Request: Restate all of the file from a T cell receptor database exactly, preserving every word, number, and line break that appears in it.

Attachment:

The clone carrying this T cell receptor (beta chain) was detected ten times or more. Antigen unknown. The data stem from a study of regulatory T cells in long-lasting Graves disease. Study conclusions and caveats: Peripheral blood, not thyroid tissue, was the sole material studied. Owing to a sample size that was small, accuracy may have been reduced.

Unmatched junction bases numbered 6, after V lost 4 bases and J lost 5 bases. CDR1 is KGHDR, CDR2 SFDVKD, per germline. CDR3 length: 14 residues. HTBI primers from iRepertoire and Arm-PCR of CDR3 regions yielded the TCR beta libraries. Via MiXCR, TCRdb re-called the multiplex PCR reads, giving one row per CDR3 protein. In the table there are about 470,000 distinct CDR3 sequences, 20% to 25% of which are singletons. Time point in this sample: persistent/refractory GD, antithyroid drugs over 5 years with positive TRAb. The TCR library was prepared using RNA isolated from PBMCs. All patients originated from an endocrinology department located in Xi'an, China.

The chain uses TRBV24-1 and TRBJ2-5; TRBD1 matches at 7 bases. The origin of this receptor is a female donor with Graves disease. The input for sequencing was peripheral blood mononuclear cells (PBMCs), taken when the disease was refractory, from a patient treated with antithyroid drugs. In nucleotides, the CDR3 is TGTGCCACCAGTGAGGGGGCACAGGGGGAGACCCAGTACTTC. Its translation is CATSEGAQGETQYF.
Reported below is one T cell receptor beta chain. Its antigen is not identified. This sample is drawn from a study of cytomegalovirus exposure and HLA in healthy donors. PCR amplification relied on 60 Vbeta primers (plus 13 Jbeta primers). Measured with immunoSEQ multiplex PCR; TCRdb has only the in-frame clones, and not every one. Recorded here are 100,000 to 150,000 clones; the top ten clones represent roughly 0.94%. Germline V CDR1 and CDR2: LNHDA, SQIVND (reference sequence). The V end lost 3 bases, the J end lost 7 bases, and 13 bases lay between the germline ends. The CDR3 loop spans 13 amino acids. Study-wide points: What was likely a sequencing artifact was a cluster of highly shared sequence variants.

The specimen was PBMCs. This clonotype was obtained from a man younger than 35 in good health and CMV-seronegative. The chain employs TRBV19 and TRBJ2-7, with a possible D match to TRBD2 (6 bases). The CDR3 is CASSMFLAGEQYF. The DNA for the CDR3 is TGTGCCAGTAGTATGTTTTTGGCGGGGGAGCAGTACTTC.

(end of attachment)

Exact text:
The clone carrying this T cell receptor (beta chain) was detected ten times or more. Antigen unknown. The data stem from a study of regulatory T cells in long-lasting Graves disease. Study conclusions and caveats: Peripheral blood, not thyroid tissue, was the sole material studied. Owing to a sample size that was small, accuracy may have been reduced.

Unmatched junction bases numbered 6, after V lost 4 bases and J lost 5 bases. CDR1 is KGHDR, CDR2 SFDVKD, per germline. CDR3 length: 14 residues. HTBI primers from iRepertoire and Arm-PCR of CDR3 regions yielded the TCR beta libraries. Via MiXCR, TCRdb re-called the multiplex PCR reads, giving one row per CDR3 protein. In the table there are about 470,000 distinct CDR3 sequences, 20% to 25% of which are singletons. Time point in this sample: persistent/refractory GD, antithyroid drugs over 5 years with positive TRAb. The TCR library was prepared using RNA isolated from PBMCs. All patients originated from an endocrinology department located in Xi'an, China.

The chain uses TRBV24-1 and TRBJ2-5; TRBD1 matches at 7 bases. The origin of this receptor is a female donor with Graves disease. The input for sequencing was peripheral blood mononuclear cells (PBMCs), taken when the disease was refractory, from a patient treated with antithyroid drugs. In nucleotides, the CDR3 is TGTGCCACCAGTGAGGGGGCACAGGGGGAGACCCAGTACTTC. Its translation is CATSEGAQGETQYF.
Reported below is one T cell receptor beta chain. Its antigen is not identified. This sample is drawn from a study of cytomegalovirus exposure and HLA in healthy donors. PCR amplification relied on 60 Vbeta primers (plus 13 Jbeta primers). Measured with immunoSEQ multiplex PCR; TCRdb has only the in-frame clones, and not every one. Recorded here are 100,000 to 150,000 clones; the top ten clones represent roughly 0.94%. Germline V CDR1 and CDR2: LNHDA, SQIVND (reference sequence). The V end lost 3 bases, the J end lost 7 bases, and 13 bases lay between the germline ends. The CDR3 loop spans 13 amino acids. Study-wide points: What was likely a sequencing artifact was a cluster of highly shared sequence variants.

The specimen was PBMCs. This clonotype was obtained from a man younger than 35 in good health and CMV-seronegative. The chain employs TRBV19 and TRBJ2-7, with a possible D match to TRBD2 (6 bases). The CDR3 is CASSMFLAGEQYF. The DNA for the CDR3 is TGTGCCAGTAGTATGTTTTTGGCGGGGGAGCAGTACTTC.